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Basketball comes full circle for Kabeya at Loyalist

Published on 4th February 2017

Basketball comes full circle for Kabeya at Loyalist

Feb 4, 2017 by Brock Ormond

The sport of basketball has always been in Patrick Kabeya’s blood.

The first-year Loyalist Lancers head coach has taken over a men’s varsity team that went 7-13 in 2015-16 under former coach Ryan Barbeau. He had previously coached the boys team from a Toronto-area high school to an OFSAA bronze medal. Prior to coaching, he spent three years as a star guard with the Lancers from 2011-14, winning male athlete of the year twice in his stay.

The path that led Kabeya to coaching the Lancers following his playing career was one that simply fell into place at the right time, he says.

“It was very strange, because I never really had plans of coaching, to be honest. Once I left (Loyalist), I got with my friend and he brought me around to exposure camps. We went to the AU circuit…we travelled to Chicago, New York, New Jersey, Indiana and Philadelphia to watch elite teams,” Kabeya explained.

“The more I did it, the more I got drawn to it…I was able to coach in a prep league, then the following year, I just wanted to coach regular high school. That ended up working really well, we went to OFSAA,” he added.

“Everything happens for a reason, I went to OFSAA, our athletic director Jim Buck was there and that’s when we kind of started speaking a little about it,” Kabeya continued.

“We gave it some more time and sure enough, (Loyalist) was the place for me to be.”

As a former player that is only three seasons removed from his career on the court, there are a lot of different tidbits that Kabeya says he has taken from his playing time at Loyalist to the sidelines.

“I learned a lot of life lessons; about discipline, teamwork and how seriously you have to carry yourself on and off the court…In my last year, I loved how serious we were as a team in terms of off the court. Yeah, we may have been friends and everyone would go to class, but on the court, it was business. It was almost like we didn’t know each other.”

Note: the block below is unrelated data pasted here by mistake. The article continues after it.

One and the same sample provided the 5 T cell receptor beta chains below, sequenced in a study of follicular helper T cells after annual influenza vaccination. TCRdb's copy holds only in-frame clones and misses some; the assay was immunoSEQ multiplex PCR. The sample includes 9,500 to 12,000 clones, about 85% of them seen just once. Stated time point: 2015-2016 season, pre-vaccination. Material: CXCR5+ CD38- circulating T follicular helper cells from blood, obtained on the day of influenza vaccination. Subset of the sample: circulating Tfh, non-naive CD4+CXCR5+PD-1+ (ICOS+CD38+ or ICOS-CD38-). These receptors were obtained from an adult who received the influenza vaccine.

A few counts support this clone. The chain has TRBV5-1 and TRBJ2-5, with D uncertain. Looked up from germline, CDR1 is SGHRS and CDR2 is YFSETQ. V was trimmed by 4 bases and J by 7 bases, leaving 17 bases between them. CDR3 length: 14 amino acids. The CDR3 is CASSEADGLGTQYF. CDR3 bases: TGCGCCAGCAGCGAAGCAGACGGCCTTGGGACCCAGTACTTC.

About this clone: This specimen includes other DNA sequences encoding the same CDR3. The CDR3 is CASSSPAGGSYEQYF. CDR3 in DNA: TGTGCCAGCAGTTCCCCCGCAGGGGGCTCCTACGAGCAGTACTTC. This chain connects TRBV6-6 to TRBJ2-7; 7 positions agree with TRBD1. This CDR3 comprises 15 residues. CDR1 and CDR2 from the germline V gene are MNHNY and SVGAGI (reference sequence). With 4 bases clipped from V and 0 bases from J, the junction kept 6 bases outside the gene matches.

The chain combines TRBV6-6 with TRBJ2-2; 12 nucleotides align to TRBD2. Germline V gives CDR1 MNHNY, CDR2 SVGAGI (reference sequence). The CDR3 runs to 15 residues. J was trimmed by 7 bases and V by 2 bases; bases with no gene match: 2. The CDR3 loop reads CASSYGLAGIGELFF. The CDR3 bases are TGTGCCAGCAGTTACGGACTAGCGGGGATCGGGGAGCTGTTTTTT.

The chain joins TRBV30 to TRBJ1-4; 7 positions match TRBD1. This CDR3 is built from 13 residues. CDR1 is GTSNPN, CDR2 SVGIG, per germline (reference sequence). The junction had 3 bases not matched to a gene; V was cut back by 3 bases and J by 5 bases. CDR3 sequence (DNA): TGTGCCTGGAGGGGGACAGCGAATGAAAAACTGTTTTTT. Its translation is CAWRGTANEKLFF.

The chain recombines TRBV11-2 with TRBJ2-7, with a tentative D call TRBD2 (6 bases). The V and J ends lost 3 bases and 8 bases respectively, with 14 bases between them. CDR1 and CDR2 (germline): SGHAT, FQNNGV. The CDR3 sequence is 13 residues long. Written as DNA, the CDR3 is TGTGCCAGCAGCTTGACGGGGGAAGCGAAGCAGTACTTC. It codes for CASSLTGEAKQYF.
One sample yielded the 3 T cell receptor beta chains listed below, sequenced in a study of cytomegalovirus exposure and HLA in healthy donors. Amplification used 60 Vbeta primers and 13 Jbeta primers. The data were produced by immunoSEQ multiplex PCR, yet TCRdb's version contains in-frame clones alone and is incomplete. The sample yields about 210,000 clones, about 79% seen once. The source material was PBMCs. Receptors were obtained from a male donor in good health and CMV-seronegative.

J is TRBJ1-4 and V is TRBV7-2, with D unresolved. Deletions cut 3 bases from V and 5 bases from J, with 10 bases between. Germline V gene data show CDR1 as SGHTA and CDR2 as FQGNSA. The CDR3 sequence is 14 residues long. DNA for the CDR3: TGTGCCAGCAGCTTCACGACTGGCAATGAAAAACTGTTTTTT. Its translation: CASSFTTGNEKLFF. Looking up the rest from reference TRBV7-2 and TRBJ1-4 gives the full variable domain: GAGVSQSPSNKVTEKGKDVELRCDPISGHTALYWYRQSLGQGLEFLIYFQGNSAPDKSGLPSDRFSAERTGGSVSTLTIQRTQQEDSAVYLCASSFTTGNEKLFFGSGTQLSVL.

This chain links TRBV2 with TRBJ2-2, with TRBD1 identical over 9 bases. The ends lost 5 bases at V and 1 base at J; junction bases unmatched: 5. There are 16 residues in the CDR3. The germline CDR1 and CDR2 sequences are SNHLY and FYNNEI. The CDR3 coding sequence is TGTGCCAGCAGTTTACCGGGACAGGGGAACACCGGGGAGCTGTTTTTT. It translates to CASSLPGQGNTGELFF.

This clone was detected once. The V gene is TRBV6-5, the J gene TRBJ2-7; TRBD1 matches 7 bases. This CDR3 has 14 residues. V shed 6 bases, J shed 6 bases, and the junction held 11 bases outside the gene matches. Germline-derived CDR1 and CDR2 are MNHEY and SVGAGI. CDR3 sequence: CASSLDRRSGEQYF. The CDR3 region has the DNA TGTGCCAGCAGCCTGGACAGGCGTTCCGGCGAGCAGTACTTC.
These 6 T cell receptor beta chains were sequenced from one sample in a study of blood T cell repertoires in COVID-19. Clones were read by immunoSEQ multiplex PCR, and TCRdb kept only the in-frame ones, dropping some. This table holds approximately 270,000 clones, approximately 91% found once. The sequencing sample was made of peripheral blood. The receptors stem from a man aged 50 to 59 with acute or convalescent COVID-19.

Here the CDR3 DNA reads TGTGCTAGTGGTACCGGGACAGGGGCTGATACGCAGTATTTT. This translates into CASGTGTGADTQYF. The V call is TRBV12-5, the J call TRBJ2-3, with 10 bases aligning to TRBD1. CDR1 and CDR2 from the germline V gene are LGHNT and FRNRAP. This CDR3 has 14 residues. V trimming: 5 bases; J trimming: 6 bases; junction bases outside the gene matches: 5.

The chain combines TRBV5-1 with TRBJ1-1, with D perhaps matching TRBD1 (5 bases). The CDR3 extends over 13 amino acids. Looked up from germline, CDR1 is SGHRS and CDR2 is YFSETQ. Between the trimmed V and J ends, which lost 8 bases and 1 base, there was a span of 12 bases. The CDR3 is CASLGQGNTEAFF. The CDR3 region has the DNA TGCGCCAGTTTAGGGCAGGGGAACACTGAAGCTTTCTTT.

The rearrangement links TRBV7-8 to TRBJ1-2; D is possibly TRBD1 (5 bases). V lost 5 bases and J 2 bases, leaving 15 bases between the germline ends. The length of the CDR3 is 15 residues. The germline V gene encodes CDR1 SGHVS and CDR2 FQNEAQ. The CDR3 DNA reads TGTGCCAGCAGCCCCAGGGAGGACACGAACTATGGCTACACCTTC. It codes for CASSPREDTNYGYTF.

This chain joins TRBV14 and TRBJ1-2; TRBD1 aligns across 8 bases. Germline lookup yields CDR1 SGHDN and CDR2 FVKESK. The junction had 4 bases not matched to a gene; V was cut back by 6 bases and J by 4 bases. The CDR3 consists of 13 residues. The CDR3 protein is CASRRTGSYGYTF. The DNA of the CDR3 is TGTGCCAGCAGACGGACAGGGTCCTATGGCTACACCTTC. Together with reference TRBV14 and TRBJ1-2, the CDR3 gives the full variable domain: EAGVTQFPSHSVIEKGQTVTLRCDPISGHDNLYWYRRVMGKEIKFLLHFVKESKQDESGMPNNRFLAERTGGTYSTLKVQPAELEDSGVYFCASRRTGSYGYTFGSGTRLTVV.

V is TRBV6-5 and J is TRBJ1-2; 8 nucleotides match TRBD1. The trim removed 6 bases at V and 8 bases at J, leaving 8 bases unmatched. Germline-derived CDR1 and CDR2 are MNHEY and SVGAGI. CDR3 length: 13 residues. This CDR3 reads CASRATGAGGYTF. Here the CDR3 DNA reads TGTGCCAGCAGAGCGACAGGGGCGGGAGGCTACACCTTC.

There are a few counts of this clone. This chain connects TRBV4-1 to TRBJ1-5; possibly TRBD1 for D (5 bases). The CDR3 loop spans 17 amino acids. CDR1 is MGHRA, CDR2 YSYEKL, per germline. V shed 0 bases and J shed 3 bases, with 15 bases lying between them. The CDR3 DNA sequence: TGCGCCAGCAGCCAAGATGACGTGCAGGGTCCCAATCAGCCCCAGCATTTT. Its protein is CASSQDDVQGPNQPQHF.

Kabeya said as soon as he took over as coach, he wanted to change the way the team had been perceived the last few years, dating back to the tail end of his playing career.

“I think that the team has been in kind of a couple of dark years…so I said when I take over, we need to bring in some character guys that the school will absolutely love. Not just that, but guys that care enough to be in school, because they have to get their grades. You can’t play if you don’t go to class,” Kabeya explained.

“At the same time, we needed to bring in good guys, really good young men. That was my priority, because I feel like that’s the only way you kind of grow,” he added.

So far, through almost a full regular season of coaching at the college level, Kabeya has gotten the most out of those “good guys” and key players, including highly-touted newcomers Tyronn King, Noah Korovesi and Tigh Chapman, along with returning men such as Jamal Okunbor, Aiden Wells, Christopher Asomani and Carter Maschi.

“(As coach) I think the most important thing is that I’m trying to teach the players that you have to build good habits and if you do that, then everything else will take care of itself,” Kabeya said.

“I think we’re a little further along then we would have been…it’s just a testament to how receptive these guys are. I get in their faces and we practice really hard. These guys always find a way to bounce back, so I think that our record is kind of indicative of where everyone is right now,” he added.

“For the most part in the second half, I’ve really liked how competitive these guys have been. I think that things should get better, if not, then it’ll be better by next year.”

For the stretch drive of the season, Kabeya is determined to channel his focus on making sure his team’s priorities don’t get swayed as the games become more pressure-filled.

“As cliche as it may be, we just want to play the right way,” Kabeya said.

“We also want to make sure our veterans are able to teach our young guys as to what kind of basketball we want them to play,” he added.

For the young head coach, there is no other place he would rather be building a second career than Loyalist.

“Hey, I was here for three years. I’m coaching here now, I don’t have my mind set up anywhere else,” Kabeya said with a laugh.